Interview: Kristin Minter talks bad parenting in Fire City


Fire City: End of Days is a new film from practical effects dude Tom Woodruff Jr. (Alien vs Predator, Monster Squad, Pumpkin Head). I believe it’s his feature film debut.  Fire City was one of the earlier kickstarter films (circa 2013) that helped kick off a resurgence of high quality practical effects in smaller movies. I’d seen teases of the film for quite a while now so, needless to say I was anxious to see the full thing.  Now the film is finally out and available on streaming services and home video (DVD/BD).

For those unfamiliar with the film’s plot; it revolves around a community of demons in our world who quite literally live off the misery of we poor sap humans.  The demons are visible in their demon form when humans aren’t around and otherwise appear as regular people when humans are in viewing distance.  The result is an interesting switching back and forth between the awesome make-ups and non-make-up forms.

The first of my interviews with the cast of the film is with actress Kristin Minter (ER, Highlander) who plays one of the humans who’s terrible state of being is sustenance for the creatures.  I’ll warn you that it does get into spoilers so, probably seek out the film before you read through this.  Come back though as there’s some insight into the story to be had.


Q: How did you come to be involved with this project? 

Kristin Minter: I auditioned for it. I knew Tobias [Jelinek] was in the film and I love him so, I read the part of Jane and was immediately in LOVE with it and the opportunity to play such a diverse character.

Q: Tell me about the character you play?

Jane is Sara’s mother. I think she has given up on life and is on a heinous downward spiral. Then luckily for her and Sara they are surrounded by demons and the humans get a virus that makes us happy. Maybe Jane has a glimpse of what life can be in that moment of happiness. She is at least trying to get it together in the end for her daughter with a little help from Vine!

Q: Describe your preparation as an actor and approach to building these two distinct versions of Jane. Maybe I should ask if you think of them as being two separate people or do you consider the dichotomy between the versions to be more nuanced than that? 

When I got to be the ugly alcoholic, I was actually being visited by my niece and cousin who are the same age as Keely/Sara. It was very hard for me to be mean to a little girl. I cried in between takes and constantly apologized to Keely. It was oddly liberating to be made up to be so ugly. I think that helped me be as ugly inside as outside. I just had to go to a very frustrated place and do the meanest thing I could think of…it was terrible. But it was also so removed from anything else I have gotten to do it was kind of liberating to be so unapologetic because I had to be that horrible.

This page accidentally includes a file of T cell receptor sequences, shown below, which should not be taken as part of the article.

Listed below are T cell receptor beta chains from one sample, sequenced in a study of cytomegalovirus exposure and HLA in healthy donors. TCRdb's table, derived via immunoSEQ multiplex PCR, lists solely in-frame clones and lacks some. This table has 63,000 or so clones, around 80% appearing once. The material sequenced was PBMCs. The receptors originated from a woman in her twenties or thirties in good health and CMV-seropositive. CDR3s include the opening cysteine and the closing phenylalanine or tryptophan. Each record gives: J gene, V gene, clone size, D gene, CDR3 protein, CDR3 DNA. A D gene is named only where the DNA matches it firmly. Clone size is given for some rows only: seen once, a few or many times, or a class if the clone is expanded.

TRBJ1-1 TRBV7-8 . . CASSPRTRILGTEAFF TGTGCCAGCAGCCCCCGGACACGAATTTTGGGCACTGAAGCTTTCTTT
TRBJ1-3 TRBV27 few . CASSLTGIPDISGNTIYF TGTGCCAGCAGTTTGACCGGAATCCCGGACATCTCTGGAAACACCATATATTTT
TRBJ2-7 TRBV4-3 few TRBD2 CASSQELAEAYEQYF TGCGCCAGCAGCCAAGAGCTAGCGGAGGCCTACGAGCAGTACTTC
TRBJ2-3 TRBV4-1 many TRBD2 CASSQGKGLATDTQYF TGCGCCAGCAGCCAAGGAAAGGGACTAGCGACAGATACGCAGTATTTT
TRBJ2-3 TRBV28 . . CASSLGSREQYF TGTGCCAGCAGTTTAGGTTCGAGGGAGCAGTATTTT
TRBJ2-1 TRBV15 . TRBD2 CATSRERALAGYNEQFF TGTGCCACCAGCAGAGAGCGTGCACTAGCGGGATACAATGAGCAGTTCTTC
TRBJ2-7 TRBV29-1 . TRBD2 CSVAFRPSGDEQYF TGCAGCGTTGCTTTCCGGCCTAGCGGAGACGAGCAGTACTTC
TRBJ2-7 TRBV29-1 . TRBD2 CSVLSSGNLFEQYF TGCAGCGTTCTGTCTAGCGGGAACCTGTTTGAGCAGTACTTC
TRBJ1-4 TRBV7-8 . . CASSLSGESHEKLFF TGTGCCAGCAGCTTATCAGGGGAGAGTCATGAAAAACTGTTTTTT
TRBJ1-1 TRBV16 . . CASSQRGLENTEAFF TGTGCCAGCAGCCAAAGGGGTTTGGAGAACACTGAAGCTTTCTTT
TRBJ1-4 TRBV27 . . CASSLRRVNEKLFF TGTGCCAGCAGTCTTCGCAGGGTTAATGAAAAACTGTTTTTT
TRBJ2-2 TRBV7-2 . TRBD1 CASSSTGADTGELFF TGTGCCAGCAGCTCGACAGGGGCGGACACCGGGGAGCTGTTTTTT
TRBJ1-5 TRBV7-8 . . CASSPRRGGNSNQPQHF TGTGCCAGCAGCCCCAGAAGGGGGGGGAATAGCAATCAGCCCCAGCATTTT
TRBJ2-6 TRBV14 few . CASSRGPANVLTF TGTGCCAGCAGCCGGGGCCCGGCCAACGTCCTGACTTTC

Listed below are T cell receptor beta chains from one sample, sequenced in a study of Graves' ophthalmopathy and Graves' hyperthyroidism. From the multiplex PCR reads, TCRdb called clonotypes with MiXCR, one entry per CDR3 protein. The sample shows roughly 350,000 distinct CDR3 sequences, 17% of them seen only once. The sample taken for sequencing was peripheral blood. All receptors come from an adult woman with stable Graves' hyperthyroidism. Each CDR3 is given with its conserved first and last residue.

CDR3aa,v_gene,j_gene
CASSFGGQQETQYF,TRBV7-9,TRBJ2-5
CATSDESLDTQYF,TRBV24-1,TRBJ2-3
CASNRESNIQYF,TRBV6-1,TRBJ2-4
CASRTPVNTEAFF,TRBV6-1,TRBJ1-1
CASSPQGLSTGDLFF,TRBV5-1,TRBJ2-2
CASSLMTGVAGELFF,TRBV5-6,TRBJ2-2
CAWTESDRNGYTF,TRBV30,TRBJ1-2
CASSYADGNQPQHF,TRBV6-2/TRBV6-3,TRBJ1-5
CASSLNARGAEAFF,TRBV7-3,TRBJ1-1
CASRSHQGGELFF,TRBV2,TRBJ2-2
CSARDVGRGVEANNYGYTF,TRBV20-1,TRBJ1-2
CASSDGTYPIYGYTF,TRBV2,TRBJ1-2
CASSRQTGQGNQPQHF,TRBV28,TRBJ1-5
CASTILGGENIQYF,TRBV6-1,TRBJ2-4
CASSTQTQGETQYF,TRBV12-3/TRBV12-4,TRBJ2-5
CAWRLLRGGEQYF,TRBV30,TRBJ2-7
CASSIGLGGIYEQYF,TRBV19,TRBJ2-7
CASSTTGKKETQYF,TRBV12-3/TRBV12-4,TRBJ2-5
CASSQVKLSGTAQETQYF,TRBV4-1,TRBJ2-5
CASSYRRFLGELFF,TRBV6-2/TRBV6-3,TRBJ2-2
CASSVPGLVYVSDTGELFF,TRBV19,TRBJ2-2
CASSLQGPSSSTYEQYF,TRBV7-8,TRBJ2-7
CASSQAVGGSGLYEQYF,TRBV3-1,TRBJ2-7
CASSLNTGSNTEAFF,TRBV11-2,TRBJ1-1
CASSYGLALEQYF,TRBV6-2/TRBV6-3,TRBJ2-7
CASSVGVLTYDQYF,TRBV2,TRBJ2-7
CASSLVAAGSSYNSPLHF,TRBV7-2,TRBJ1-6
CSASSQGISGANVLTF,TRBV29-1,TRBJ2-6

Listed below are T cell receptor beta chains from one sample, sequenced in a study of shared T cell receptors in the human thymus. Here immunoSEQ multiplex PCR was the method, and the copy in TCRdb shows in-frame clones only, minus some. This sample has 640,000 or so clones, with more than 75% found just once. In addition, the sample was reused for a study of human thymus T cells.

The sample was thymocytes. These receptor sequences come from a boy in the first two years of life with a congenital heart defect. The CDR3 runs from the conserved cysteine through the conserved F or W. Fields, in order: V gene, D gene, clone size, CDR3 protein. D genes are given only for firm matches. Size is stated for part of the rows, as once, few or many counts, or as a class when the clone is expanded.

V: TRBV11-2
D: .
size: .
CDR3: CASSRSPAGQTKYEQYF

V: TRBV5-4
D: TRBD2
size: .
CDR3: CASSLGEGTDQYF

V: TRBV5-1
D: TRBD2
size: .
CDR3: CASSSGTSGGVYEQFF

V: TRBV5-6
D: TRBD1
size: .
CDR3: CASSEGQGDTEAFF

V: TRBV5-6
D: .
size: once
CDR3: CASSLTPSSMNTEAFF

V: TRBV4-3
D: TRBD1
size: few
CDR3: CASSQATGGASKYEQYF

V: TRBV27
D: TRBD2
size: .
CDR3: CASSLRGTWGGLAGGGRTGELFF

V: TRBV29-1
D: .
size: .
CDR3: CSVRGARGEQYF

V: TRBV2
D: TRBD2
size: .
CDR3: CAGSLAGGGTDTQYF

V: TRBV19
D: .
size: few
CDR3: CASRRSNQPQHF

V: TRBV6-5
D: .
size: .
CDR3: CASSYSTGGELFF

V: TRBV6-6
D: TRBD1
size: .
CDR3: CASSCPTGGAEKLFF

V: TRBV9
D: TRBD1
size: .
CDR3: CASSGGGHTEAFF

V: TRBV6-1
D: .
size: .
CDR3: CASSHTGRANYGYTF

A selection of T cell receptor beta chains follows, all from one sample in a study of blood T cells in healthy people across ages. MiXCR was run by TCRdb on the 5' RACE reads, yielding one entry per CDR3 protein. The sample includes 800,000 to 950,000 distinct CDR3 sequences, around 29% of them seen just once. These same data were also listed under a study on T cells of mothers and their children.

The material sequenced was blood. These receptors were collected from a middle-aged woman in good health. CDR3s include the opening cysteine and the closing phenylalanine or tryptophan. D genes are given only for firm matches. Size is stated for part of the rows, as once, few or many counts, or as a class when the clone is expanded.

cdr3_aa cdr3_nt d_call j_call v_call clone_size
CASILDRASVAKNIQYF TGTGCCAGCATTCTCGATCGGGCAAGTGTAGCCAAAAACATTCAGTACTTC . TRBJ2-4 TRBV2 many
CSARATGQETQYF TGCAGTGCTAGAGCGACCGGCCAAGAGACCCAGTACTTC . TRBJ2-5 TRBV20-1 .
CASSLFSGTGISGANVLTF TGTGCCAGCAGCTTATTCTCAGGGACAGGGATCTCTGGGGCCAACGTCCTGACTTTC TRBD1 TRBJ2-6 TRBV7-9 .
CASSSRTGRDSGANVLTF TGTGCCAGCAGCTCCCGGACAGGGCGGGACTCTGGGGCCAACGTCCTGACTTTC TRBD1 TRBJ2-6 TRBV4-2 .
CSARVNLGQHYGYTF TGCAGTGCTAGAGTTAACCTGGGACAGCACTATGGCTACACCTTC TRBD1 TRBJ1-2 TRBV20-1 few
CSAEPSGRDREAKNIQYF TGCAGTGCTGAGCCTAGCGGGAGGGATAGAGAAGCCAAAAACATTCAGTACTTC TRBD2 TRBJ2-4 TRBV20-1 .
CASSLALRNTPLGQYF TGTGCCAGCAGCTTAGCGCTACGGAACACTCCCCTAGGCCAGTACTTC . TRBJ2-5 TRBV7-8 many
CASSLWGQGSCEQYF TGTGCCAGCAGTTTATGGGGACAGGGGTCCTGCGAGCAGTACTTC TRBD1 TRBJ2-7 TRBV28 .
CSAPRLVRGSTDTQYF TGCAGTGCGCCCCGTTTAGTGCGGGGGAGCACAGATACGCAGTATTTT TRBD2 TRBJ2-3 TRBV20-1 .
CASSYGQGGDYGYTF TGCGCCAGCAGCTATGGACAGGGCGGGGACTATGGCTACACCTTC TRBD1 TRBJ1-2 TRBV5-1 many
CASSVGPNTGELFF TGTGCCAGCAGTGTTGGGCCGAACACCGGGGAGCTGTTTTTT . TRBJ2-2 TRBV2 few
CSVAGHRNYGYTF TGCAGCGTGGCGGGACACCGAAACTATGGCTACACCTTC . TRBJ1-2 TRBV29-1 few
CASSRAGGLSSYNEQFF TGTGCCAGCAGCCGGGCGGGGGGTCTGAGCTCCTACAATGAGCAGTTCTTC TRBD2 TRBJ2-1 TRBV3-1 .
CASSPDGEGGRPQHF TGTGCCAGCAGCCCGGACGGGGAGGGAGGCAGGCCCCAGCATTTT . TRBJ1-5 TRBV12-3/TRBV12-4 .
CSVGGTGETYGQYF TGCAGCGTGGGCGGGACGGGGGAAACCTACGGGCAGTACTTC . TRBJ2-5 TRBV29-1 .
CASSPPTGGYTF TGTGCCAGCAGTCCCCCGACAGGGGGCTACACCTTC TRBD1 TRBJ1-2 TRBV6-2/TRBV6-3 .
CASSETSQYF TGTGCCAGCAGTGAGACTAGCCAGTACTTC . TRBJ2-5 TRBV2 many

Q: My favorite moment of the entire film (in terms of performance) is the scene where you discover your daughter in the basement and realize she’s trying to run away. Let’s just say with that lecture you give her you’d make for an especially wicked stepmother. Why do you think Jane says what she does to Sara? Do you think she means it or is there a deeper more underlying motive that she’s simply expressing in harsher dialog?

I think Jane has had a bad run of luck and she needs Sara to toughen up. I don’t think Jane thinks there is anything good in life to begin with…there wasn’t anything good in her life so it will be the same for Sara. Jane sees Sara’s innocence as a waste of time. Does that make sense?

Q: I can see that. That scene also brings up another tidbit that I’d like clarification on. I assumed that Sara was her daughter until that basement scene. Now I’m of the impression that Sara might be adopted and merely a way for Jane to get welfare services to fund her drug habit. Reading too much into it or am I on the right track? It would explain later revelations about the little girl.

I think Sara is the moral compass. And I think once Jane sees any good in life she changes. She gets sober for her daughter and for her daughters future. I didn’t get that she was adopted but I can see how you might get that from the movie. But then why would Jane get sober in the end. Why wouldn’t Vine kill her and just help Sara?


Q: The humans are largely second fiddle characters to the demons in this storyline, but you managed to squeeze every ounce of performance from the scenes you got. How much of Jane’s background did you know going into it and how much did you create yourself to help inform your performance?

Wow thank you. That is such a nice compliment. I created all the background in my head about Jane so I could go to that horrible place. But it is also pretty well written in that scene between us in the basement.

Q: What was your experience like working with director Tom Woodruff Jr. He’s awesome I’m sure, but I’m interested to know more practically speaking how he worked with the actors day to day. Was there much consultation between actor and director?

Tom is very calm which is nice and I am from the school if it isn’t broken don’t fix it.We rehearsed before we did the movie. He wanted to make sure we were all on the same page. But it was great he just let me go and then told me I was really mean! So I knew I did my job. LOL. I would work with him anytime!!!

Q: In closing I’m interested to know your personal theory about who/what Sara actually was.

I think Sara is a child. Innocent and open to possibility!

That’s an interesting take to be sure.  Thanks for the taking the time to do the interview Kristin.

Keep a look out for more Fire City interviews from us and for goodness sake go check out the movie.


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